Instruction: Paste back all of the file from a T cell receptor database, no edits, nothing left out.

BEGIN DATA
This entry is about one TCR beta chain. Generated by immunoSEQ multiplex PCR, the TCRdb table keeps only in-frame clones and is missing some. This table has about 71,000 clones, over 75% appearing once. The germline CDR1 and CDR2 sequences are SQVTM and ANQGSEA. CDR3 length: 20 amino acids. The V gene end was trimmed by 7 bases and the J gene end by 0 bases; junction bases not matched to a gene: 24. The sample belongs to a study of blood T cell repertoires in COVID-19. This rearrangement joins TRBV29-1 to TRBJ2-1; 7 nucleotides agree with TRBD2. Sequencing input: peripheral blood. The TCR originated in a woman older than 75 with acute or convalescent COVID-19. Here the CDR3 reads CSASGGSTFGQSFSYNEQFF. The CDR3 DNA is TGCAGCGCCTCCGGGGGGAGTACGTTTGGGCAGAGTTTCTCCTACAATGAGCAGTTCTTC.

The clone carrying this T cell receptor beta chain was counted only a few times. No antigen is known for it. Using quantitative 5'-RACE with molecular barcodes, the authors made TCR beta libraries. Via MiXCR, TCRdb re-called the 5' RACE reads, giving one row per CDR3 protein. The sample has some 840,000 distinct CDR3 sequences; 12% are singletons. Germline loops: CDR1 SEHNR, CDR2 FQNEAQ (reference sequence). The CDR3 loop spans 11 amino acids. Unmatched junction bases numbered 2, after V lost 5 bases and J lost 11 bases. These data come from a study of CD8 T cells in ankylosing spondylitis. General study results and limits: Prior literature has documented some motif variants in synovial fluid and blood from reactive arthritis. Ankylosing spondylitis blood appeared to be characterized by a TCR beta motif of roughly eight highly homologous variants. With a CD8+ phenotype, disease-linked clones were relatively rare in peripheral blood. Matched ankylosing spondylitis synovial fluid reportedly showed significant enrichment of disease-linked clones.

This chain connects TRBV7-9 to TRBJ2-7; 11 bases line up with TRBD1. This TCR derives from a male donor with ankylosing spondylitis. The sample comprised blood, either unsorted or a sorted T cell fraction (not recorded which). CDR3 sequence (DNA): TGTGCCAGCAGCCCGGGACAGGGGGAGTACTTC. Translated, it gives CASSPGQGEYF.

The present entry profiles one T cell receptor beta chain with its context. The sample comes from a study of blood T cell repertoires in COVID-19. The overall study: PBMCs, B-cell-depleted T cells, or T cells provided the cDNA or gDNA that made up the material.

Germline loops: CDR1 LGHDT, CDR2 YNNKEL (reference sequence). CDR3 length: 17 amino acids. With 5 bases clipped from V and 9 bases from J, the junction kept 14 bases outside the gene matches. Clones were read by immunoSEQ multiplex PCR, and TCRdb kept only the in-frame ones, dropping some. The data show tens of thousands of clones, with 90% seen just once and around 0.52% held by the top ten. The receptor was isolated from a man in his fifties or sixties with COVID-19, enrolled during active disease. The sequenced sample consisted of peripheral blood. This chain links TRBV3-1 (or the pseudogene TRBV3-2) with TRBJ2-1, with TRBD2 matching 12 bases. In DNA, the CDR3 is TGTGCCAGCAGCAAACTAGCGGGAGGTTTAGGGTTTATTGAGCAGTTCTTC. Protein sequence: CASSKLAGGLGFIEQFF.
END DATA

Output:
This entry is about one TCR beta chain. Generated by immunoSEQ multiplex PCR, the TCRdb table keeps only in-frame clones and is missing some. This table has about 71,000 clones, over 75% appearing once. The germline CDR1 and CDR2 sequences are SQVTM and ANQGSEA. CDR3 length: 20 amino acids. The V gene end was trimmed by 7 bases and the J gene end by 0 bases; junction bases not matched to a gene: 24. The sample belongs to a study of blood T cell repertoires in COVID-19. This rearrangement joins TRBV29-1 to TRBJ2-1; 7 nucleotides agree with TRBD2. Sequencing input: peripheral blood. The TCR originated in a woman older than 75 with acute or convalescent COVID-19. Here the CDR3 reads CSASGGSTFGQSFSYNEQFF. The CDR3 DNA is TGCAGCGCCTCCGGGGGGAGTACGTTTGGGCAGAGTTTCTCCTACAATGAGCAGTTCTTC.

The clone carrying this T cell receptor beta chain was counted only a few times. No antigen is known for it. Using quantitative 5'-RACE with molecular barcodes, the authors made TCR beta libraries. Via MiXCR, TCRdb re-called the 5' RACE reads, giving one row per CDR3 protein. The sample has some 840,000 distinct CDR3 sequences; 12% are singletons. Germline loops: CDR1 SEHNR, CDR2 FQNEAQ (reference sequence). The CDR3 loop spans 11 amino acids. Unmatched junction bases numbered 2, after V lost 5 bases and J lost 11 bases. These data come from a study of CD8 T cells in ankylosing spondylitis. General study results and limits: Prior literature has documented some motif variants in synovial fluid and blood from reactive arthritis. Ankylosing spondylitis blood appeared to be characterized by a TCR beta motif of roughly eight highly homologous variants. With a CD8+ phenotype, disease-linked clones were relatively rare in peripheral blood. Matched ankylosing spondylitis synovial fluid reportedly showed significant enrichment of disease-linked clones.

This chain connects TRBV7-9 to TRBJ2-7; 11 bases line up with TRBD1. This TCR derives from a male donor with ankylosing spondylitis. The sample comprised blood, either unsorted or a sorted T cell fraction (not recorded which). CDR3 sequence (DNA): TGTGCCAGCAGCCCGGGACAGGGGGAGTACTTC. Translated, it gives CASSPGQGEYF.

The present entry profiles one T cell receptor beta chain with its context. The sample comes from a study of blood T cell repertoires in COVID-19. The overall study: PBMCs, B-cell-depleted T cells, or T cells provided the cDNA or gDNA that made up the material.

Germline loops: CDR1 LGHDT, CDR2 YNNKEL (reference sequence). CDR3 length: 17 amino acids. With 5 bases clipped from V and 9 bases from J, the junction kept 14 bases outside the gene matches. Clones were read by immunoSEQ multiplex PCR, and TCRdb kept only the in-frame ones, dropping some. The data show tens of thousands of clones, with 90% seen just once and around 0.52% held by the top ten. The receptor was isolated from a man in his fifties or sixties with COVID-19, enrolled during active disease. The sequenced sample consisted of peripheral blood. This chain links TRBV3-1 (or the pseudogene TRBV3-2) with TRBJ2-1, with TRBD2 matching 12 bases. In DNA, the CDR3 is TGTGCCAGCAGCAAACTAGCGGGAGGTTTAGGGTTTATTGAGCAGTTCTTC. Protein sequence: CASSKLAGGLGFIEQFF.